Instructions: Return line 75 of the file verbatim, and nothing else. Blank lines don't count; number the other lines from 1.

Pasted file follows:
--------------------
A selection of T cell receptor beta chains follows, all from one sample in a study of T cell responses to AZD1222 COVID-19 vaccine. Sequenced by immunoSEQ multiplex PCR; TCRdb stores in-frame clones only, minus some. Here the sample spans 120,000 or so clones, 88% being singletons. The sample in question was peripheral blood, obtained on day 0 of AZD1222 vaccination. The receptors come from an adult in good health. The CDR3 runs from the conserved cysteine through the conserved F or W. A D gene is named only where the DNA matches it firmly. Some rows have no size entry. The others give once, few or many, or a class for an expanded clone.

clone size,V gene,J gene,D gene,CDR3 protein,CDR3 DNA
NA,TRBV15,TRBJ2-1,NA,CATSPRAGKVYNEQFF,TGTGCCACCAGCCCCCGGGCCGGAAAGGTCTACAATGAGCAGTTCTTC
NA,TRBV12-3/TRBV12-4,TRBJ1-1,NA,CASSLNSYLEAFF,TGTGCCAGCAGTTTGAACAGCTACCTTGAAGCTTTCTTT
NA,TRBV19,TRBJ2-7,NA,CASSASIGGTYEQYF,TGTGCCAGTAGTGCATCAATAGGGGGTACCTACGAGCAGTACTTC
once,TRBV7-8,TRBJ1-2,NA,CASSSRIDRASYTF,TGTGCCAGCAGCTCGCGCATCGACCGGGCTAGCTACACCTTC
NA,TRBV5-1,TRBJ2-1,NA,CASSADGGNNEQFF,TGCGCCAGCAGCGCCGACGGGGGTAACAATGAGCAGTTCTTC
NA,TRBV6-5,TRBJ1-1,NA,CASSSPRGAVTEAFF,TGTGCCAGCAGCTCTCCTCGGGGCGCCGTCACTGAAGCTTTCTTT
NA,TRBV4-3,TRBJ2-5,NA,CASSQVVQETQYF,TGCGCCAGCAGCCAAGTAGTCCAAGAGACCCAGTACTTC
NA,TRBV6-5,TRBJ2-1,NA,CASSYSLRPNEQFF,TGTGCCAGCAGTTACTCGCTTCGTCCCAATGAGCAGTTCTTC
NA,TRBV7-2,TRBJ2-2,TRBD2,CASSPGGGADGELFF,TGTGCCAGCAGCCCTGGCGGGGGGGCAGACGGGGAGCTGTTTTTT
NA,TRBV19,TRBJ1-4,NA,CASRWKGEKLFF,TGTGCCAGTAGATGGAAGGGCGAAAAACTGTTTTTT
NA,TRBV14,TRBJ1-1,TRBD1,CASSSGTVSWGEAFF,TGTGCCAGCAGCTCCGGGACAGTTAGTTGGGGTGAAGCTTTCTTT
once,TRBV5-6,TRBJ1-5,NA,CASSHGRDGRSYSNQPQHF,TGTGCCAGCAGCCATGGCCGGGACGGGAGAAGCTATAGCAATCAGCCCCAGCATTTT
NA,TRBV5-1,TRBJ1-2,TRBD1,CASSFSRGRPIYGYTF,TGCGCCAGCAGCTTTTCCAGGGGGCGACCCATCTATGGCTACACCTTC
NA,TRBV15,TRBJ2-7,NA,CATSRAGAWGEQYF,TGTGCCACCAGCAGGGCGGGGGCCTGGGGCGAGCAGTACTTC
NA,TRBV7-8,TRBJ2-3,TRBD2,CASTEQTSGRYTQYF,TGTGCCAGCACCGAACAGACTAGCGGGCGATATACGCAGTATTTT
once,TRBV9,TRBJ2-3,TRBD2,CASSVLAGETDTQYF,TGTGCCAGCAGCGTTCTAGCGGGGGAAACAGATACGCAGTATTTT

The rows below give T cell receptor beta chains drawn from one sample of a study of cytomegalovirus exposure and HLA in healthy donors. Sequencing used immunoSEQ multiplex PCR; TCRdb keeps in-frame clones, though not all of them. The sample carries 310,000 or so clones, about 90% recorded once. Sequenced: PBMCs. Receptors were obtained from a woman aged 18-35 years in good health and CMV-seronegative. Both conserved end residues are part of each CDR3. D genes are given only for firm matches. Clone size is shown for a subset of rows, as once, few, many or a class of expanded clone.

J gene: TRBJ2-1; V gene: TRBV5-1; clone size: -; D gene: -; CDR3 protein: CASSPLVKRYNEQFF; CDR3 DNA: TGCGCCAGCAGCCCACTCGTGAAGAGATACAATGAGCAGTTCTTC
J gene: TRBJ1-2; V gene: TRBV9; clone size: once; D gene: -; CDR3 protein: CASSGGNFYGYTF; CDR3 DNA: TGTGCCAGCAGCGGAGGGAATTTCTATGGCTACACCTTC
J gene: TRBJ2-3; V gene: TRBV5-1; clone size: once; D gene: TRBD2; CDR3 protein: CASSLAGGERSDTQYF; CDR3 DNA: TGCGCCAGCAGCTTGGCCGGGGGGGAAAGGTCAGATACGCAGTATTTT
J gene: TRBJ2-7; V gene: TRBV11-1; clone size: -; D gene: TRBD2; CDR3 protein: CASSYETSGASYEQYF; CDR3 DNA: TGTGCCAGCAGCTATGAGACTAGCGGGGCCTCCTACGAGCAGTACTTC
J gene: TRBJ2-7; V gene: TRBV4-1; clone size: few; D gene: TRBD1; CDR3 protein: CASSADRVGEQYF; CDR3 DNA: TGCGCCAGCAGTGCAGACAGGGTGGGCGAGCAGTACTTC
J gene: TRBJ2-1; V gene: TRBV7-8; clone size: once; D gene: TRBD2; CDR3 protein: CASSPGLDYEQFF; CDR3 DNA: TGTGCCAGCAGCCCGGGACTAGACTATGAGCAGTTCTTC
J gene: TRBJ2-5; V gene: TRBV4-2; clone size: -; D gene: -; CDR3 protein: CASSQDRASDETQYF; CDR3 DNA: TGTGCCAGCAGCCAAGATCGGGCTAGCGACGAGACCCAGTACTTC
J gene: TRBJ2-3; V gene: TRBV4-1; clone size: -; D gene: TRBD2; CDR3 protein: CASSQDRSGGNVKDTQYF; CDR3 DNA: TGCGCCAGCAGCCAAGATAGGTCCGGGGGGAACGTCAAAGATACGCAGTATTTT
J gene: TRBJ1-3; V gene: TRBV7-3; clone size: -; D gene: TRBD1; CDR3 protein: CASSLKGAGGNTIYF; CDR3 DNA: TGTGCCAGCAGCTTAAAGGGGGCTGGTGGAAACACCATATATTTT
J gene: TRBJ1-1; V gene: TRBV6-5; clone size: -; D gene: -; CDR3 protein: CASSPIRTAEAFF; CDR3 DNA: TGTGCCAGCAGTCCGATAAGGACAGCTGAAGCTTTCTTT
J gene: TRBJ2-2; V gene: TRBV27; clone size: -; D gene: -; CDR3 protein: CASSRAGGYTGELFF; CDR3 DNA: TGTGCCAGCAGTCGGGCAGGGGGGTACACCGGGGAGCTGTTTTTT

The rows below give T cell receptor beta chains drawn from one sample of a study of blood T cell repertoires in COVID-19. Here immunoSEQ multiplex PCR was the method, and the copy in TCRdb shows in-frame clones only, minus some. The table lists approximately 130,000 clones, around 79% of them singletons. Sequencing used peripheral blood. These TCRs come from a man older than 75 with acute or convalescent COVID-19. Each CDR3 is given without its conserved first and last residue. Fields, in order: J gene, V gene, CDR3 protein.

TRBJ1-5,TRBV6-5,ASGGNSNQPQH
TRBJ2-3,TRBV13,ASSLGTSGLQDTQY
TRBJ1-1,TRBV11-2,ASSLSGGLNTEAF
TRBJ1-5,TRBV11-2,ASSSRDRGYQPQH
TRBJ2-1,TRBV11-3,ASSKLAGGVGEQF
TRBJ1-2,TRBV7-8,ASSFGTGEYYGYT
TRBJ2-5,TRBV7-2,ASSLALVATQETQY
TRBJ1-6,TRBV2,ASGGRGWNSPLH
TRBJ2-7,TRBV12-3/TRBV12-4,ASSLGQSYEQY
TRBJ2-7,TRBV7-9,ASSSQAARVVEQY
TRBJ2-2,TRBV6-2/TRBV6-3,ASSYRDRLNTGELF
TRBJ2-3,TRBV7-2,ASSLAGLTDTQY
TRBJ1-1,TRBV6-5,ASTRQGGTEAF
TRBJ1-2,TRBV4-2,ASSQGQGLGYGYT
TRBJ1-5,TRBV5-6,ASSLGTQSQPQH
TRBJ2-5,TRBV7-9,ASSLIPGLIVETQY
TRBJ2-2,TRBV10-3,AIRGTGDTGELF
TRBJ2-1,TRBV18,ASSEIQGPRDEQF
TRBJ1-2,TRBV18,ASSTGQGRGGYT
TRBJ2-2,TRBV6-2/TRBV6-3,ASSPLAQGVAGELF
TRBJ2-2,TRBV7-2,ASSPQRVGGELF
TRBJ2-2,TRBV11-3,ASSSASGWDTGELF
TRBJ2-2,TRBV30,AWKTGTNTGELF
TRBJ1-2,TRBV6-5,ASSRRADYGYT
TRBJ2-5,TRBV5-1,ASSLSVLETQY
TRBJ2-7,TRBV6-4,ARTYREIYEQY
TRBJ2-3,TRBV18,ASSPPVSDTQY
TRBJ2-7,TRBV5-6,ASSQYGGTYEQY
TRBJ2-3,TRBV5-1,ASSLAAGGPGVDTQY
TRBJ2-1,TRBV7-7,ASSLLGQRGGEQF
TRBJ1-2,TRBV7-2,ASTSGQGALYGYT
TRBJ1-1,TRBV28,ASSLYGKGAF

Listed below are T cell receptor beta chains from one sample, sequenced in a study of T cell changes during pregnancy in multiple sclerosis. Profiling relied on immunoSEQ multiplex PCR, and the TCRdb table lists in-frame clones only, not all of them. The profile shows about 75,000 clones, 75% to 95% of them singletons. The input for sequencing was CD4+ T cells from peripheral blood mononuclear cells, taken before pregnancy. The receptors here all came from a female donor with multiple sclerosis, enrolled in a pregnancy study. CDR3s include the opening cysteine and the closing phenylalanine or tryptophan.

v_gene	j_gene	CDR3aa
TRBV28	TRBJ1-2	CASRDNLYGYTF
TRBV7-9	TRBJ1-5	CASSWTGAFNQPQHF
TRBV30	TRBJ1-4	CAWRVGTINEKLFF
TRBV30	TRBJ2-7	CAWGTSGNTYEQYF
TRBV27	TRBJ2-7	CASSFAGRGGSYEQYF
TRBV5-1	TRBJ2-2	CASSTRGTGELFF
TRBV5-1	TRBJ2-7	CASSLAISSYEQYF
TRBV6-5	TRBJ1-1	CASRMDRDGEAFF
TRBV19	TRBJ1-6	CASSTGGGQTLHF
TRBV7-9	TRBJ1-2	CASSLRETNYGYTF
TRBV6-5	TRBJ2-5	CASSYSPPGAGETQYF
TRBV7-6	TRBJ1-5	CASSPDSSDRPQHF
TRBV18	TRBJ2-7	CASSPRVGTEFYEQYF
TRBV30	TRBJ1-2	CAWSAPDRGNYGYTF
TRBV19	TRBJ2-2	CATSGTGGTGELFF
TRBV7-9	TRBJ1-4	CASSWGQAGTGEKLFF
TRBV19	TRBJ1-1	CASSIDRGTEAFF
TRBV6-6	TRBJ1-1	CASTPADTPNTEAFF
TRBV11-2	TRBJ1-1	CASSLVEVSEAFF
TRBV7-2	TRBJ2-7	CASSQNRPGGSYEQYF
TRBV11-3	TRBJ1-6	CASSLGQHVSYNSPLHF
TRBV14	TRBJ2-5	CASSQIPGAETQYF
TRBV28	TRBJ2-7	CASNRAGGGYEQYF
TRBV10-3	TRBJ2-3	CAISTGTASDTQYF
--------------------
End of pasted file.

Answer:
TRBV7-9	TRBJ1-2	CASSLRETNYGYTF